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In November of 2002, my family was travelling home on a busy highway when we hit a full grown deer with our car. Going 100km/hr during the impact, the front of my Volkswagon Jetta crumpled like a can. Miraculously, the adults sustained only mild injuries and my 3 month old infant son was not injured at all.I had him strapped properly into a Graco rear facing infant car seat and he didn’t wake up during the impact. I was so worried that he was unconscious that I woke him, only to have him yawn at me and go right back to sleep.With the insurance declaring our car a complete write off, we picked up our personal things at the scrap yard. I took photos of the car and the car seat for my records. After a few days it occurred to me that Graco deserved some recognition for the safety of my baby. I wrote a letter describing the night and sent photos of the car, car seat and my son.A few weeks later I got a return letter from Graco. They had taken my letter/photos and placed it in the lunch room
A leadership development consultant who I follow on LinkedIn, Pam Ross, posted a short video on psychological safety recently that I found particularly interesting.In this video, Pam backs up her claim that psychological safety (a climate where people feel safe enough to take interpersonal risks by speaking up, sharing concerns, questions or ideas) is the number one factor on high performing teams. This prompted me to make the connection that in a manufacturing or field services environment, physiological safety can also translate to physical safety. Do you agree? Watch the video clip here >>>
Change Curve In 1969 Elizabeth Kubler Ross, a psychiatrist developed the Change Curve as a way of illustrating the emotional range of bereavement. Over the years, the Change Curve has been adapted and is now commonly seen in business management, as a way to predict how stakeholders will feel during a change project. Knowing, understanding, and normalizing feelings can accelerate change adoption and increase your successful business outcomes.As a Leader, being able to predict how people react allows you to support them, by giving them the right resources. So how do you start? Stage 1: Shock or DenialLike grief, the first step is shock or denial. Once the reality that change is happening sets in, people move quickly into negativity, which is often anger. What can I do?Why do people feel this way? They are often lacking information about the change and have a fear of the unknown. They are also personally worried about looking stupid, not adapting fast enough, or being unable to learn a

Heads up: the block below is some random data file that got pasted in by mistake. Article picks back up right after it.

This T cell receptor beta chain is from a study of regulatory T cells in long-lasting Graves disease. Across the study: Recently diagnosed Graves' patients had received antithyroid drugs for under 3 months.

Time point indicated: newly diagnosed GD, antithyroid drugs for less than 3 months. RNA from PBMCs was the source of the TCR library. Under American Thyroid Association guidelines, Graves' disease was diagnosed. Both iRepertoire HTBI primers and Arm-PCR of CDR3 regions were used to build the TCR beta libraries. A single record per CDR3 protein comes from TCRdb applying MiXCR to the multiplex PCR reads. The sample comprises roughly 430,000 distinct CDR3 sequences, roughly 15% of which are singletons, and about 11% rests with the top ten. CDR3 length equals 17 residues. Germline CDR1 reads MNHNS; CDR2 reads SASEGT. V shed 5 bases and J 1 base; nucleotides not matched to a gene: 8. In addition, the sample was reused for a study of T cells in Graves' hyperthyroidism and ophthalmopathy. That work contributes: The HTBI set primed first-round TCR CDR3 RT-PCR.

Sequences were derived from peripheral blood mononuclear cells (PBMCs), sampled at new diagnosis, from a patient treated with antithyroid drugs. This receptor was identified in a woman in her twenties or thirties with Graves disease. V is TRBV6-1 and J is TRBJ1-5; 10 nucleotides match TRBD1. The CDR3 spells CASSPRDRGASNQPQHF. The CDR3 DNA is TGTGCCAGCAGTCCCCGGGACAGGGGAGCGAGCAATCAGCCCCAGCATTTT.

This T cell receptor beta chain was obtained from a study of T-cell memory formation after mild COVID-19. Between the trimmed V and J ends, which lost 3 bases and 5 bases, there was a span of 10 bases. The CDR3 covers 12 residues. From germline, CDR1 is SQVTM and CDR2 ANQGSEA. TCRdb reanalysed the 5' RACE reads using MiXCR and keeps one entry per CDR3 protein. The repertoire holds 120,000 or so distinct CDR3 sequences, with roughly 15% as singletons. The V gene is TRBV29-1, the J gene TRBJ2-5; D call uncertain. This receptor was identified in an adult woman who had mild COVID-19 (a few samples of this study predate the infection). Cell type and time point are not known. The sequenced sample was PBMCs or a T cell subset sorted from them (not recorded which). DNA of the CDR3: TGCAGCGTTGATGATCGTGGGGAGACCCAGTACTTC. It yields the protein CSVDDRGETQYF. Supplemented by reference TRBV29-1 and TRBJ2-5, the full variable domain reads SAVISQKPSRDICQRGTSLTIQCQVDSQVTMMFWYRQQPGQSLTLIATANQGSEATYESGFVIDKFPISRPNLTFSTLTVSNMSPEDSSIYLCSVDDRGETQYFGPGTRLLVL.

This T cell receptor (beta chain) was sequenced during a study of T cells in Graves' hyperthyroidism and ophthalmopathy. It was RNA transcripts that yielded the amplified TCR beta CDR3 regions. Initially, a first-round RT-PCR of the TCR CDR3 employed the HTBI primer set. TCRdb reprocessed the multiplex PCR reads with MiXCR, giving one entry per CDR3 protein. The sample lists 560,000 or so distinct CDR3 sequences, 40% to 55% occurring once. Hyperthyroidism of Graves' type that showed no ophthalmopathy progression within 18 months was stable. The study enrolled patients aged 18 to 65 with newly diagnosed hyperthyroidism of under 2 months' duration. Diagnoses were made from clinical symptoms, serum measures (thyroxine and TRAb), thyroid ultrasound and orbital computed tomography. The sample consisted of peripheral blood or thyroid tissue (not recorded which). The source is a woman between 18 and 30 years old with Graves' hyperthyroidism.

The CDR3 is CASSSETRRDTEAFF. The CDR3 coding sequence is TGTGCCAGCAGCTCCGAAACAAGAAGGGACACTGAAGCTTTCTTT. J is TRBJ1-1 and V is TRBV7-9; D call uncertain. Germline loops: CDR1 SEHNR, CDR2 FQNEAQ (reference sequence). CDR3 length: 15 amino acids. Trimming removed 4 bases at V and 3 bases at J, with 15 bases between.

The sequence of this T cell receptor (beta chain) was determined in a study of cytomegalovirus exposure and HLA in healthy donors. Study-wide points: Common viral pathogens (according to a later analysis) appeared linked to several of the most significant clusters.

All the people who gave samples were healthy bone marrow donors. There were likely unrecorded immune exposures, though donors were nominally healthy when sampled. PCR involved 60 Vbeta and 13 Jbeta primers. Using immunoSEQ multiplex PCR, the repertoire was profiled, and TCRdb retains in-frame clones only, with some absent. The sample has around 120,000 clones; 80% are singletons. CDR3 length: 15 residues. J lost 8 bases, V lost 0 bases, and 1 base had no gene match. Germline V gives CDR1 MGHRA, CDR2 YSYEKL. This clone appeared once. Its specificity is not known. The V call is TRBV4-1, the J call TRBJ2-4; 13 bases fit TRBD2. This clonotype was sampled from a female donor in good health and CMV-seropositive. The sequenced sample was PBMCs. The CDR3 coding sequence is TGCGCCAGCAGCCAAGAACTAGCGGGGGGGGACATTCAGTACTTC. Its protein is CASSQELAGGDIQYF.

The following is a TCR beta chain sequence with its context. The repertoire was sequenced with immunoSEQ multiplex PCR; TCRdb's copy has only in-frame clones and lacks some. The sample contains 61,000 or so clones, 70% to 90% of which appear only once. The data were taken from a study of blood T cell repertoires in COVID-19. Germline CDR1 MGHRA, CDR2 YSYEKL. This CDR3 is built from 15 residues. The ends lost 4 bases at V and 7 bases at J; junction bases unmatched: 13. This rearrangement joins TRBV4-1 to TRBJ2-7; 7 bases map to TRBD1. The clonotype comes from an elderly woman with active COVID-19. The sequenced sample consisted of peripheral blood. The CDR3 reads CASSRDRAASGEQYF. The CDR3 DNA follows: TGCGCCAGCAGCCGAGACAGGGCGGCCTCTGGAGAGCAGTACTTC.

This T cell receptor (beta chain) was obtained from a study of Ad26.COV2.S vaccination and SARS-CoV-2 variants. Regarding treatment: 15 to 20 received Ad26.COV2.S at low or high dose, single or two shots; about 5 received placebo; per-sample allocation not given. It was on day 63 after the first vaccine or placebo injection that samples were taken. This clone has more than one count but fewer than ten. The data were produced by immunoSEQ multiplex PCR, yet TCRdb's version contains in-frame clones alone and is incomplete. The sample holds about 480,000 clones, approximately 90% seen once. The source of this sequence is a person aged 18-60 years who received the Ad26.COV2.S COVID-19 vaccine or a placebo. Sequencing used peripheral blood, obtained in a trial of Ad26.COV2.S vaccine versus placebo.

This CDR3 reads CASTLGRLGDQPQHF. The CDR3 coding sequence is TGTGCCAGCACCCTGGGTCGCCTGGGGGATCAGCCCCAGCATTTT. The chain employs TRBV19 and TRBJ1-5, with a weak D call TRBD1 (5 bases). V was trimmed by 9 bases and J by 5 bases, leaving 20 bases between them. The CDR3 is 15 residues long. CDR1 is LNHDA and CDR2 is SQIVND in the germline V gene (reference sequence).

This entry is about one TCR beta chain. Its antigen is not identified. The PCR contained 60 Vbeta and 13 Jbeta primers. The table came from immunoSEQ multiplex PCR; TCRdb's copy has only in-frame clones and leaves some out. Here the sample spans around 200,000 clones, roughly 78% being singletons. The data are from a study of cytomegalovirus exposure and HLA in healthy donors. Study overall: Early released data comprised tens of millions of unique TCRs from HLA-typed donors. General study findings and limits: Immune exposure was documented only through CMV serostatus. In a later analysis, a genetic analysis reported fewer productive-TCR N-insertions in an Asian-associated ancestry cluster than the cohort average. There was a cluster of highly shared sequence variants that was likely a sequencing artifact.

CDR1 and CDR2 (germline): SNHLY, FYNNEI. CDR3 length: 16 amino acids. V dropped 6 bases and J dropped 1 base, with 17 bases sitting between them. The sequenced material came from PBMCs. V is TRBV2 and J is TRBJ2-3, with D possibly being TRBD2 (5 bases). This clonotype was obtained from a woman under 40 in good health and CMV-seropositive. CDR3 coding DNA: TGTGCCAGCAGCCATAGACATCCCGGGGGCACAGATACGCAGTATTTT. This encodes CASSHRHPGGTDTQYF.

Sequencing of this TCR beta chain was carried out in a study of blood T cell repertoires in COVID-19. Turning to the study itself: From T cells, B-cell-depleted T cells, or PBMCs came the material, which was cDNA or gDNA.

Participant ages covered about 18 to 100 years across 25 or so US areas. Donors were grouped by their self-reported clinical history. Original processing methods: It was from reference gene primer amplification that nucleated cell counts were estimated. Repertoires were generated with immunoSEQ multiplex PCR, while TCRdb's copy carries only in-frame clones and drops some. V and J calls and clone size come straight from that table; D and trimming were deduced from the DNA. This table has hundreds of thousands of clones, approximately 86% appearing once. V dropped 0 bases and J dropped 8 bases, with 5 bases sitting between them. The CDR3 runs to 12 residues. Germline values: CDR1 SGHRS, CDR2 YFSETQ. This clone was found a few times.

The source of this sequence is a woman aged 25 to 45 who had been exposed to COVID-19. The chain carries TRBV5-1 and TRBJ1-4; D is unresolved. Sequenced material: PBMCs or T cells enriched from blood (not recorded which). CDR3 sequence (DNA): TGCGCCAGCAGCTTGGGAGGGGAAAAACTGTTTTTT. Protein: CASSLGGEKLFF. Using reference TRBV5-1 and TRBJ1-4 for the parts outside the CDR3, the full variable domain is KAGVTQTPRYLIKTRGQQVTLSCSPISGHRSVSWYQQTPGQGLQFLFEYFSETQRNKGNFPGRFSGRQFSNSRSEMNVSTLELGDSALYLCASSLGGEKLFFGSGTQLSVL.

In North America, it is mental illness awareness week.Mental illness awareness week is an annual national public education campaign designed to help open our eyes to the reality of mental illness. It’s a special time of year where we can all focus on educating ourselves and gaining a greater understanding of mental illnesses and its impacts in the lives of those who experience them. This year has had no shortage of challenges for everyone, particularly for those who live with mental illness. Stigma, fear, lack of access to resources, etc. on top of a global pandemic can create seemingly insurmountable barriers for those who live with a mental illness to get the support that they need. Similarly, fear and lack of understanding can inhibit others from knowing how to support those around them who may be struggling. Below are some great resources to check out to help you start learning more about mental illness, the supports available and the realities of those who live with mental illness
Before you start any major project or change, there are two important things to assess.Have I mapped out the impact of this change? Is my organization ready?Measuring these two factors beside one another can help you understand the potential risks and to create a robust strategy before starting. Let’s start with mapping out the impact of the change? Here are the things I want you to ask yourself:What is the scope of this work? Is it limited to one group or an entire Enterprise? Are all groups impacted the same or will they be experiencing the change differently? What type of change is this? Is it a simple, single change or is this a complex change with lots of moving parts and dependencies? What is the degree of change to the process? To the technology and systems? Is restructuring involved? Will it change staff levels or affect compensation? And lastly, how much time to I have to implement this change?Based on the above questions is this level of change low, moderate or high?A larger
Building a strong capacity for change is good ROI. The faster any change is adopted and the more resistance is managed, the closer you are to your desired outcome. So how do you get started? The first step is always to communicate the change to create awareness for WHY it is happening and to start to build desire to participate in the change. Tell people what’s in it for them. Ask about the team goals and pains. Tell them how the project will help them. Poor communication is often cited as a major reason for change failure. The earlier you can talk with every impacted group, the stronger the likelihood you will prevent rumours. You don’t need to have all the Project Management details ironed out before you left everyone know that change is coming. Select change champions. This person will lead the project, help people understand benefits, and work through challenges. Your change champions should be mapped out, so every group is tied to someone who will communicate and be an active and